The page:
Editorial

Dix, over and out

August 15, 2012 

They say the road to hell is paved with good intentions. Not that we expect any of North Carolina’s mental health officials or complicit legislators to be drafted into Satan’s army, but the good intentions beneath the closure of Dorothea Dix Hospital have not exactly paid off, so far, in better overall care for the mentally ill.

Maybe the reforms that are supposed to minimize hospital stays and enable more patients to be treated in community settings eventually will work. But as the last patients leave Dix – the final page in a story that began in the decade before the Civil War – the bottom line is fewer hospital beds, unmet demand for those beds and a community care model whose effectiveness has yet to be shown.

Dix has drawn many patients from Raleigh and Wake County. Now the closest full-service mental health facility is in Butner, north of Durham. That’s less convenient for families and employees alike. What’s more, the new Central Regional Hospital has 384 beds. When the Dix phase-out started, it held an average of about 430 patients each day.

A 28-bed facility to be built and operated in Wake by UNC Health Care will ease the crunch – at some point. Meanwhile, a problem that has become sadly familiar will likely continue: Patients who need to be hospitalized for mental health treatment will wait, wait, wait – often in the limbo of a regular hospital’s emergency room.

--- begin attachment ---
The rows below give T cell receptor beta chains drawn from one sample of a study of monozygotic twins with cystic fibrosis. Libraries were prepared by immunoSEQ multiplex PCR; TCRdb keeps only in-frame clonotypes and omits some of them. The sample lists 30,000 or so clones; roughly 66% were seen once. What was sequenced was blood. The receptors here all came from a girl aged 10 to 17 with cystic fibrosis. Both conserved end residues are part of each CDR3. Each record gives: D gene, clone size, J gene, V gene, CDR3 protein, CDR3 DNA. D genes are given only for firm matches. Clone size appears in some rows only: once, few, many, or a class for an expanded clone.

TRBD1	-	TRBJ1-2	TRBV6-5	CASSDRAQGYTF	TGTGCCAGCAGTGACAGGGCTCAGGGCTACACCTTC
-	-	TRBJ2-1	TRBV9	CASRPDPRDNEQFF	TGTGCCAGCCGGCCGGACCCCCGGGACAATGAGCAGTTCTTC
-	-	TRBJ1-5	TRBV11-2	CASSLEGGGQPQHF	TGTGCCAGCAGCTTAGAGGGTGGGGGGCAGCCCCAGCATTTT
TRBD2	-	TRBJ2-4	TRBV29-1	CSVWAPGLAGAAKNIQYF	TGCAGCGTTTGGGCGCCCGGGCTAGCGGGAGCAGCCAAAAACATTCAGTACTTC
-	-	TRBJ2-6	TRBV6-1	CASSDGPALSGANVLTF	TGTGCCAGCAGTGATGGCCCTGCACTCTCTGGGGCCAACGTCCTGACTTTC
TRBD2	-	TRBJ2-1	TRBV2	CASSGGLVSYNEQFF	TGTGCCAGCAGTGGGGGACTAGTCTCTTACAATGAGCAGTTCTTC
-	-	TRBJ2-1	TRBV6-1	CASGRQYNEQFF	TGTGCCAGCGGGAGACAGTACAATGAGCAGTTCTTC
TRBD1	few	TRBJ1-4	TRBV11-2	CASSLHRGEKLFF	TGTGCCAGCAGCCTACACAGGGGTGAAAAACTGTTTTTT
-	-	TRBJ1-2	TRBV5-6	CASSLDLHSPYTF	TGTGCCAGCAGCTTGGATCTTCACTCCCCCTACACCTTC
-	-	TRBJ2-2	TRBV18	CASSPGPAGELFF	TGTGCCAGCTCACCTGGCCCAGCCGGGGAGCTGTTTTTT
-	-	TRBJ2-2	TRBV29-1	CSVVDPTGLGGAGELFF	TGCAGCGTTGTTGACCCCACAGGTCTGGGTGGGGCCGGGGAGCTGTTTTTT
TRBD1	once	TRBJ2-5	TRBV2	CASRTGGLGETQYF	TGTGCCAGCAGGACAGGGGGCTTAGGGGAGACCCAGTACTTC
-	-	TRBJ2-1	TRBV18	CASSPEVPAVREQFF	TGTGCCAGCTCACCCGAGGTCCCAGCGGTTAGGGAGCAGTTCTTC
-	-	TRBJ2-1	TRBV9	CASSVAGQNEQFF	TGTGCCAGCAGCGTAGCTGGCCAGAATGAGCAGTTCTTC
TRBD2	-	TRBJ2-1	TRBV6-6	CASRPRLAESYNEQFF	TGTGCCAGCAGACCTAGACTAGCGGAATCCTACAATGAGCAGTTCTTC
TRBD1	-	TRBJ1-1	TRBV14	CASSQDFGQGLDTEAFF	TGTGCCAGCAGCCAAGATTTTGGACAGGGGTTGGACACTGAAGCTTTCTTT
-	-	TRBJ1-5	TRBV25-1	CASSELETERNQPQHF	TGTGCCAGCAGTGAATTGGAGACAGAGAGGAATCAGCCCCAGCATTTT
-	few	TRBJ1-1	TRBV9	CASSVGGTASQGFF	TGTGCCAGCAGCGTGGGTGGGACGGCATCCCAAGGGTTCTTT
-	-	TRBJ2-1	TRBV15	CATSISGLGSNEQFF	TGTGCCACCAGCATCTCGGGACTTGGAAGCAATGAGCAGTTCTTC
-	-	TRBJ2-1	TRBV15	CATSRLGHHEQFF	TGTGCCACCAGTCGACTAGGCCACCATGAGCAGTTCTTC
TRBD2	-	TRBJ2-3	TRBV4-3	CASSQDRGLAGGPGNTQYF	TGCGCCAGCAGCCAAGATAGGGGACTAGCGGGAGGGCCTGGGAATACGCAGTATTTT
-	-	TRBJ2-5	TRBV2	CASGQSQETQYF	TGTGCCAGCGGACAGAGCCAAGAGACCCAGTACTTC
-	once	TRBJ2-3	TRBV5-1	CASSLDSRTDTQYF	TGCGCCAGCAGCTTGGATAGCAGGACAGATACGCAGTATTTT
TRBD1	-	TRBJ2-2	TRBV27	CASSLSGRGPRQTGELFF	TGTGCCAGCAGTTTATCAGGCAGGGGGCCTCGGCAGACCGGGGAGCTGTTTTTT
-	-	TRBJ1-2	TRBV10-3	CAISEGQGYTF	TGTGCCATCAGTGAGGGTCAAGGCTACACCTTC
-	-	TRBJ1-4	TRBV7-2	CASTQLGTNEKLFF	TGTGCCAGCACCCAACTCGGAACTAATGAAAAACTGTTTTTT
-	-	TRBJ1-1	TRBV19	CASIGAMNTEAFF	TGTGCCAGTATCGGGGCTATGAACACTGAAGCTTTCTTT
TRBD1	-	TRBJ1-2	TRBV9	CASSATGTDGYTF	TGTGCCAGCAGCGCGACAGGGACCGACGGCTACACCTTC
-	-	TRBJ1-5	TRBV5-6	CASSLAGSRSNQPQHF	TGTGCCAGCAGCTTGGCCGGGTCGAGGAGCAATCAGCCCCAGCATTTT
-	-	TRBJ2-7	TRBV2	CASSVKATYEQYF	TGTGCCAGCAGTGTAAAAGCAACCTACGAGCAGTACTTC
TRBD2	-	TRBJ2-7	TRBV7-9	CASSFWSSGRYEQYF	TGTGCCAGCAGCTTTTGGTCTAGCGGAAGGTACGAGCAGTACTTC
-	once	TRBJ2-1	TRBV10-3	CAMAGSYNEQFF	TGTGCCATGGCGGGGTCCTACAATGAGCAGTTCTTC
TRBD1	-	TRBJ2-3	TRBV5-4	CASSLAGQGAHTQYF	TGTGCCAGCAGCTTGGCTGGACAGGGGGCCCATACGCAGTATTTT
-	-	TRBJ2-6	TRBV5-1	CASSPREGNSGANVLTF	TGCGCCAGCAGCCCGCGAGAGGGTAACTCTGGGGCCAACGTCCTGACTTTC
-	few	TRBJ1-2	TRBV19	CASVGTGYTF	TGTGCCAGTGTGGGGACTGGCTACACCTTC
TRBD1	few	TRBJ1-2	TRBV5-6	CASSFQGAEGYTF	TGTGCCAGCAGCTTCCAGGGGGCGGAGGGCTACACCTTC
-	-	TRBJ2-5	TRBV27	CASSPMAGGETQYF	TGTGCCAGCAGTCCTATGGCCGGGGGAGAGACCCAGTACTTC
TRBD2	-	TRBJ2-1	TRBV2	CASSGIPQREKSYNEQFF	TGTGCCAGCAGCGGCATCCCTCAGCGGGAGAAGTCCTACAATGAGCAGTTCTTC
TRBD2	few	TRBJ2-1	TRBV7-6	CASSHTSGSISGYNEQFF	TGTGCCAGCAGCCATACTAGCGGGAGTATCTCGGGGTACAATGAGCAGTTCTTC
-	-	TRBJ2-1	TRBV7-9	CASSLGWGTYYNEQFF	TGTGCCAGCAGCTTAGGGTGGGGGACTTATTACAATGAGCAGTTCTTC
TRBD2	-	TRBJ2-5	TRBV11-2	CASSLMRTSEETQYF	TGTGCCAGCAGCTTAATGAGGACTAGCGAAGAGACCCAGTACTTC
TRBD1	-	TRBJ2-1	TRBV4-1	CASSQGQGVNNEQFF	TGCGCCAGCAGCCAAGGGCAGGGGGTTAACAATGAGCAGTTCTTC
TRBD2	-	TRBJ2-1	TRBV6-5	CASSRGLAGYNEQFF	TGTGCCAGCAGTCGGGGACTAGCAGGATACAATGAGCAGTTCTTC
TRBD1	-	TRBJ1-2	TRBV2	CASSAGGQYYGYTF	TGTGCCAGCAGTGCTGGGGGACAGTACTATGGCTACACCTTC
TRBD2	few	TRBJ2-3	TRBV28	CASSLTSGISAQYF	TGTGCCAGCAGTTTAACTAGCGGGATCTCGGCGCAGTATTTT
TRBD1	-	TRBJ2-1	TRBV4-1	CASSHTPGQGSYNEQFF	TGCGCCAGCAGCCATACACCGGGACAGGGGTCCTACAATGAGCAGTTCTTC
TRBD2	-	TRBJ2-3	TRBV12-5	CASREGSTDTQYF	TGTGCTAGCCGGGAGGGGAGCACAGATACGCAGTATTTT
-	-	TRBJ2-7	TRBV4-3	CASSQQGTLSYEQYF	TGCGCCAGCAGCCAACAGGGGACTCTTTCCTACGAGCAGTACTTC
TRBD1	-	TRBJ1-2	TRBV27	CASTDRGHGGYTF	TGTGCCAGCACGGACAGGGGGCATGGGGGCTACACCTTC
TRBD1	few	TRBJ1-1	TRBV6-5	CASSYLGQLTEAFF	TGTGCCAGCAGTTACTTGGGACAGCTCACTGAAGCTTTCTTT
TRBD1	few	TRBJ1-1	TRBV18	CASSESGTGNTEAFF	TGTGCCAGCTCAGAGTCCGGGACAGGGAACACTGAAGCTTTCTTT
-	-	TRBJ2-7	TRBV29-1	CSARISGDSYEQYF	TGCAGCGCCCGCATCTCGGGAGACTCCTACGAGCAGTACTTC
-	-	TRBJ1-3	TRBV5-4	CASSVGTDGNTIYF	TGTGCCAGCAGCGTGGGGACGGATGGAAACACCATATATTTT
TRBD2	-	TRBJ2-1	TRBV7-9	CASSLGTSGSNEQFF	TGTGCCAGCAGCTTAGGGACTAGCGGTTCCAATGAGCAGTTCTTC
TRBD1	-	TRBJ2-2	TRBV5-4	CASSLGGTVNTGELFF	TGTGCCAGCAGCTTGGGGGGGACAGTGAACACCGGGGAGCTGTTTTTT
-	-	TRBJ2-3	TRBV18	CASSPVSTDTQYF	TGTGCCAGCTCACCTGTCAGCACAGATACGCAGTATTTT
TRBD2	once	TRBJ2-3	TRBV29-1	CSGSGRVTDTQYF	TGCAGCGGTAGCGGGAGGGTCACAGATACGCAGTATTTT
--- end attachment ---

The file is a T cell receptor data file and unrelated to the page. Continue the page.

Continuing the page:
The concept of community-based treatment sounds humane and perhaps cost-efficient, if done properly. In the state’s decade-long struggle with reform, however, costs exploded while the mentally ill too frequently found “treatment” on park benches or in prison cells. Nailing down real improvements in care must be a priority of the next governor.

Then there’s the little matter of what happens next with the Dix property, prime real estate adjacent to the Capital City’s downtown. Ideally, it will become recreational space of some kind, with sale proceeds helping to perpetuate Dorothea Dix’s legacy of care for the victims of mental illness. That might be the only way to make lemonade out of this particularly large and sour lemon.

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